How to write a thesis statement + examples

How to write a thesis statement + Examples image

What is a thesis statement?

The thesis statement is one of the most important elements of any piece of academic writing. It can be defined as a very brief statement of what the main point or central message of your paper is. Essentially, you are stating what you will be writing about. You can see your thesis statement as an answer to a question. While it also contains the question, it should really give an answer to the question with new information and not just restate or reiterate it.

Your thesis statement is part of your introduction. Learn more about how to write a good thesis introduction in our introduction guide.

How can you write a good thesis statement?

A good thesis statement needs to do the following:

  • Focus the main idea of your thesis into one or two sentences
  • Write the answer to the main question of your topic
  • Clearly state your position in relation to the topic
  • Do not state the obvious. Give a disputable stance that requires support or evidence

Examples of thesis statements

As previously mentioned, your thesis statement should answer a question.

If the question is:

What do you think the City of New York should do to reduce traffic congestion?

A good thesis statement restates the question and answers it:

In this paper, I will argue that the City of New York should focus on providing exclusive lanes for public transport and adaptive traffic signals to reduce traffic congestion by the year 2035.

Here is another example. If the question is:

How can we end poverty?

A good thesis statement should give more than one solution to the problem in question:

In this paper, I will argue that introducing universal basic income can help reduce poverty and positively impact the way we work.

Is a thesis statement a question?

A thesis statement is not a question. A statement has to be debatable and prove itself using reasoning and evidence. A question, on the other hand, cannot state anything. It is a great lead into a thesis, but it is not a thesis statement.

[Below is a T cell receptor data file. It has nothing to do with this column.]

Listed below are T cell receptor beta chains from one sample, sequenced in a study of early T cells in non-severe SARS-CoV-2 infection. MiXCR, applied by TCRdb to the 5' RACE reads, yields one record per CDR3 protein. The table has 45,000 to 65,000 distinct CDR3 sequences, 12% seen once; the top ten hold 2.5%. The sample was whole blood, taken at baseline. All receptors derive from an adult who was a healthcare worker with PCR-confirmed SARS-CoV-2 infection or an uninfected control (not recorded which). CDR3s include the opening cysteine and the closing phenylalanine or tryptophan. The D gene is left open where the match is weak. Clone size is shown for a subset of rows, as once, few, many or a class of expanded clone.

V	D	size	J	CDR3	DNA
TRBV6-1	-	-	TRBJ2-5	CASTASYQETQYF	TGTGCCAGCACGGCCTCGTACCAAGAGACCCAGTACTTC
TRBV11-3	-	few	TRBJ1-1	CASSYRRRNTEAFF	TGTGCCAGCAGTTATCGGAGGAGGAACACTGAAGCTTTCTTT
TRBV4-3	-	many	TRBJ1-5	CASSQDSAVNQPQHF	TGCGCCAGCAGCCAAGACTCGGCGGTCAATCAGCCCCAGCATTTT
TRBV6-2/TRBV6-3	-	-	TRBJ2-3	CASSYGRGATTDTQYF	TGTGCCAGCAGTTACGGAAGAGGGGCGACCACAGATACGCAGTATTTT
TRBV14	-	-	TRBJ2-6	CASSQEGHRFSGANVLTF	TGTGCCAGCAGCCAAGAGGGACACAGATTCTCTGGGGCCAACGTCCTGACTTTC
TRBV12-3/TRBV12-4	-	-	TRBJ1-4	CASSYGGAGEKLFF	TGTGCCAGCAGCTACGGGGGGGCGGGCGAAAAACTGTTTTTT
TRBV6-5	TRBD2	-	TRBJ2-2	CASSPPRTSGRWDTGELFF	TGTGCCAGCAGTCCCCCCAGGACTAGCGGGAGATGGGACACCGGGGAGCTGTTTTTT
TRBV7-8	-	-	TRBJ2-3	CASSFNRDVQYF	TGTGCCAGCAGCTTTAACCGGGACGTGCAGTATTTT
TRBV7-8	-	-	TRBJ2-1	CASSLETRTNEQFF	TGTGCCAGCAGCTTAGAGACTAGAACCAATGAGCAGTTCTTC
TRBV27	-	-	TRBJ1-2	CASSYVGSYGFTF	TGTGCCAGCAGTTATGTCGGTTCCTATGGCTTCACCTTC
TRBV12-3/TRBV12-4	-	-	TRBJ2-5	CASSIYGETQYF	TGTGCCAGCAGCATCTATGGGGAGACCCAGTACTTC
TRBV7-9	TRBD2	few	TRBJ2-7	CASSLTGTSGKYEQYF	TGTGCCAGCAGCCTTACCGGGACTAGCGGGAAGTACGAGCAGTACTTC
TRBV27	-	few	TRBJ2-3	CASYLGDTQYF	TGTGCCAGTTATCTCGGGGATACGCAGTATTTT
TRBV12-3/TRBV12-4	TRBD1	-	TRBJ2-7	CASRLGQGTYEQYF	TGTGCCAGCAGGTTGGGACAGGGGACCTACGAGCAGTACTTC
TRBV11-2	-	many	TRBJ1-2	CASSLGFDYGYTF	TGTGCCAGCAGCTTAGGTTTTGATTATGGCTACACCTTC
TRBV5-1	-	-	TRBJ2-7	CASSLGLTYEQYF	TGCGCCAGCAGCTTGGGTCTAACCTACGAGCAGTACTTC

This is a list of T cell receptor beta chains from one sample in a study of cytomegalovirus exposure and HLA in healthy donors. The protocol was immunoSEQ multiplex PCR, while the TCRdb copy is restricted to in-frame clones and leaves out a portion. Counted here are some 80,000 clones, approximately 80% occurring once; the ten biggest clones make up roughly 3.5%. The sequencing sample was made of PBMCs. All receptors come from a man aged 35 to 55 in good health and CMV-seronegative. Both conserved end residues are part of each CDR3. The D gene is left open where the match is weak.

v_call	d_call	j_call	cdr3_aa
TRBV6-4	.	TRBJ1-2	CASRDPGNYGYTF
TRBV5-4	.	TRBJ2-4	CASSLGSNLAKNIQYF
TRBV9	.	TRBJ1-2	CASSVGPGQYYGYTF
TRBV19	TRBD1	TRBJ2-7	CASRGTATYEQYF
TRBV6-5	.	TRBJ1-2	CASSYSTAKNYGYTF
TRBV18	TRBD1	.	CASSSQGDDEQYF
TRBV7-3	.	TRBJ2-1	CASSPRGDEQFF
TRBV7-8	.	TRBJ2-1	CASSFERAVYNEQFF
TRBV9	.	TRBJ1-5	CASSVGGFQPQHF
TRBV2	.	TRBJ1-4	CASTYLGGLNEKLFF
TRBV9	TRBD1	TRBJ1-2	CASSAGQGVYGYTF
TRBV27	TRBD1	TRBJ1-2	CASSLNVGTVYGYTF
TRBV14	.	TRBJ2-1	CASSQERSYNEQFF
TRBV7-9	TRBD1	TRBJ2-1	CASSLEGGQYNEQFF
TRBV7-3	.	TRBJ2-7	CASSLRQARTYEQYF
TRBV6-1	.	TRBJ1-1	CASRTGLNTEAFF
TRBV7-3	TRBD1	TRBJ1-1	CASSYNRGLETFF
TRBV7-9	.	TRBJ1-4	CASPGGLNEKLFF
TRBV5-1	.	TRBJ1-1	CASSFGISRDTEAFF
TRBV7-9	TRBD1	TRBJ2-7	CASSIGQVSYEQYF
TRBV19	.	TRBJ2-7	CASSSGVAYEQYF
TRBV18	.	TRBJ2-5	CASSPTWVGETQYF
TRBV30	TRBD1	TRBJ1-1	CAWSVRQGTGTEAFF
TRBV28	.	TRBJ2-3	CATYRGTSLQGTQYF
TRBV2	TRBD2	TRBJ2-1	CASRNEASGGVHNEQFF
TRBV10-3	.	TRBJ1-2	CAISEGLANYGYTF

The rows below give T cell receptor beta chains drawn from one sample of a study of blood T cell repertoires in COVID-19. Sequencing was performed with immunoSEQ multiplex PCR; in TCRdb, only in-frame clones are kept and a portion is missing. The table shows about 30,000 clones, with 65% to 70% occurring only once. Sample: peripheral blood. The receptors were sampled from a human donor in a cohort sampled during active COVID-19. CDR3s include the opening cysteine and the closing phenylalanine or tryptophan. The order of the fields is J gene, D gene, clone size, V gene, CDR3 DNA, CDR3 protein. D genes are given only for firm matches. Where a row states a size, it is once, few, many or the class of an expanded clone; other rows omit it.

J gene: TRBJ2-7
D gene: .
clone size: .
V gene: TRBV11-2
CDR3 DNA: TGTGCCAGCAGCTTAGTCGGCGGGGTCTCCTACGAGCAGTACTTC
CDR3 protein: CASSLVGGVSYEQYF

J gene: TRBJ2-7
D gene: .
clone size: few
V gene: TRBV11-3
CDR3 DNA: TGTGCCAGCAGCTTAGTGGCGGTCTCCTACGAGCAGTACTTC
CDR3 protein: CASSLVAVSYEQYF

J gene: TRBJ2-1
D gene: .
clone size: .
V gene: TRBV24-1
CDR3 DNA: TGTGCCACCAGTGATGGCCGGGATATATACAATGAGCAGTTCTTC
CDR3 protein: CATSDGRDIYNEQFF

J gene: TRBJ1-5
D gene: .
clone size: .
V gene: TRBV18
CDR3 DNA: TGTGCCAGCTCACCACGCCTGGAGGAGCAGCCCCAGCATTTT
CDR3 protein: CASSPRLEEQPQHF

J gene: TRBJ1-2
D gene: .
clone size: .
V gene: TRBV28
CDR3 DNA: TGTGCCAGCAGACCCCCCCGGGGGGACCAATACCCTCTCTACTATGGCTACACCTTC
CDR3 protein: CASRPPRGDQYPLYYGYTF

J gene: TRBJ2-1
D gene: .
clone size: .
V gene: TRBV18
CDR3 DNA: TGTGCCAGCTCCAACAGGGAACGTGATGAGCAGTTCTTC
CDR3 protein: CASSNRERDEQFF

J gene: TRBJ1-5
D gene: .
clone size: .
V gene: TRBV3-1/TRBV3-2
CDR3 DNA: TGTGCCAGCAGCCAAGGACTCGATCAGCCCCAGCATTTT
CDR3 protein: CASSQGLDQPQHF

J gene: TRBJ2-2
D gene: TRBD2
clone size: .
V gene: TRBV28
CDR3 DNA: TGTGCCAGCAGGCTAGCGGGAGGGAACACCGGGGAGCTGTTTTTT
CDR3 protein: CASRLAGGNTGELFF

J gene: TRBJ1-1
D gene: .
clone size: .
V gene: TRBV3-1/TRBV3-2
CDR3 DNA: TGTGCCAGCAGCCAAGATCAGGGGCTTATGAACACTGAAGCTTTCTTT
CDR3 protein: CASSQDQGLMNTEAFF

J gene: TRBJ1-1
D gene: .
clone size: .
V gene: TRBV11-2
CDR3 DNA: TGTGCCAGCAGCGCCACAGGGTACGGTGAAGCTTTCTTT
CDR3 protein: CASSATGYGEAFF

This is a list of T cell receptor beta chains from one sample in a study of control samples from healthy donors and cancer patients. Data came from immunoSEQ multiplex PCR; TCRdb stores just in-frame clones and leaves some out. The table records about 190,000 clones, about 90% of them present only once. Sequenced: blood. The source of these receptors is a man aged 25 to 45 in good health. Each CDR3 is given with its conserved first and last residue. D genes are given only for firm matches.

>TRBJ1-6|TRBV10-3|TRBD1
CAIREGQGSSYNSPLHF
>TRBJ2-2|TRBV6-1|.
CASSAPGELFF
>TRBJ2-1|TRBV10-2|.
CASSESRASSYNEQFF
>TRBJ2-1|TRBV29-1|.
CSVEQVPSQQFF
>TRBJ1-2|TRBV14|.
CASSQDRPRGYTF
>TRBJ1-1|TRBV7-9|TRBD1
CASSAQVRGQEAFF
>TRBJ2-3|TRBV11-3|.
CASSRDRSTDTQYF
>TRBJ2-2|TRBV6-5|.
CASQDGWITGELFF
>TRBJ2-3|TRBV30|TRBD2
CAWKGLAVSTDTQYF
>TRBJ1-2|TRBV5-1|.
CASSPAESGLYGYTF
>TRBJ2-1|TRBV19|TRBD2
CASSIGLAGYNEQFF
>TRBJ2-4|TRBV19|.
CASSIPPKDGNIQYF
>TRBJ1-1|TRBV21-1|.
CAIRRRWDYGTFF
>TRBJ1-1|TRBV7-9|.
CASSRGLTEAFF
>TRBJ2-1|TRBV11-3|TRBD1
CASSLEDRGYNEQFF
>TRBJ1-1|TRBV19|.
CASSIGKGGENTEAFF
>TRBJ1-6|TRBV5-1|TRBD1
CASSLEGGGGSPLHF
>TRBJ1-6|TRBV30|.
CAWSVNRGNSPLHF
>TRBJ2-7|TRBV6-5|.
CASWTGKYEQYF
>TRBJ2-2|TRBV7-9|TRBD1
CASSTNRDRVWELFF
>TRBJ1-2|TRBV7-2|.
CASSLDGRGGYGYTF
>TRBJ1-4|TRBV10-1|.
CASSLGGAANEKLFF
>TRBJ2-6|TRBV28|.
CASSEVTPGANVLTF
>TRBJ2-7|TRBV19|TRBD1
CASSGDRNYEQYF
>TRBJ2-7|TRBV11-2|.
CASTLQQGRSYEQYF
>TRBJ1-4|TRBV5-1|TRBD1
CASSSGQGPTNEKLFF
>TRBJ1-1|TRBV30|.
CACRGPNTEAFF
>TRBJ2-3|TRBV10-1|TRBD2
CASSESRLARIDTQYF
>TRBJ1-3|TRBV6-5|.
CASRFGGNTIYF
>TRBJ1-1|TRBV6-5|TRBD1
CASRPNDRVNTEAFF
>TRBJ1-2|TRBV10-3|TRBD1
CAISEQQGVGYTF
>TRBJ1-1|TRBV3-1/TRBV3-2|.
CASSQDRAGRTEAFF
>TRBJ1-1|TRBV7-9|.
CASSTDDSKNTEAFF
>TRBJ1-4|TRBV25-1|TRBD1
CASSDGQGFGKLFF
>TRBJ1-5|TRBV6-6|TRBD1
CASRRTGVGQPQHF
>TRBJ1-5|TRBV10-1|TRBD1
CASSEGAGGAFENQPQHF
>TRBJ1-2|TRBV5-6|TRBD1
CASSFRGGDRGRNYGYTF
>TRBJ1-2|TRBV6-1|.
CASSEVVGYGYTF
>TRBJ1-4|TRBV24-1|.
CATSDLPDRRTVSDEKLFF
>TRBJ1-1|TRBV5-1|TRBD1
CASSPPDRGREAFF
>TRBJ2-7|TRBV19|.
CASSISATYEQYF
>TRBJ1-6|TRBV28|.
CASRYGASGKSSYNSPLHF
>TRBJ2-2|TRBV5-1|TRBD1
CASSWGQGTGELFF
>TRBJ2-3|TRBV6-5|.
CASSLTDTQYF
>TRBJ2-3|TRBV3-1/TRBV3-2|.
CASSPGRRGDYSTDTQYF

How do I know if my thesis statement is good?

Once you have written down a thesis statement, check if it fulfills the following criteria:

  • Your statement needs to be provable by evidence. In the example above, you cannot just say that introducing adaptive traffic signals is better than introducing a congestion charge, because you don't like paying tolls.
  • Your thesis statement needs to be precise and short. Do not give away too much information in the thesis statement and do not load it with unnecessary information.
  • You can not just say that one solution is simply right or simply wrong as a matter of fact. You should draw upon verified facts to persuade the reader of your solution, but you cannot just declare something as right or wrong.

Other helpful sources that you can check out to assess how strong your thesis statement is:

Frequently Asked Questions about writing a thesis statement

In what section do I write my thesis statement?

A thesis statement is part of the introduction of your paper. It is usually found in the first or second paragraph to let the reader know your research purpose from the beginning.

What is the usual length of a thesis statement?

In general, a thesis statement should have one or two sentences. It really depends on your academic and expertise level. Take a look at our guide about the length of thesis statements, for more insight on this topic.

Where can I find examples of thesis statements?

Here is a list of Thesis Statement Examples that will help you understand better how to write them.

Who should write thesis statements in their essays/papers?

Every good essay should include a thesis statement as part of its introduction, no matter the academic level. Of course, if you are a high school student you are not expected to have the extremely elaborated statement a PhD student should.

Are there video tutorials of thesis statements?

Here is a great YouTube tutorial showing How To Write An Essay: Thesis Statements.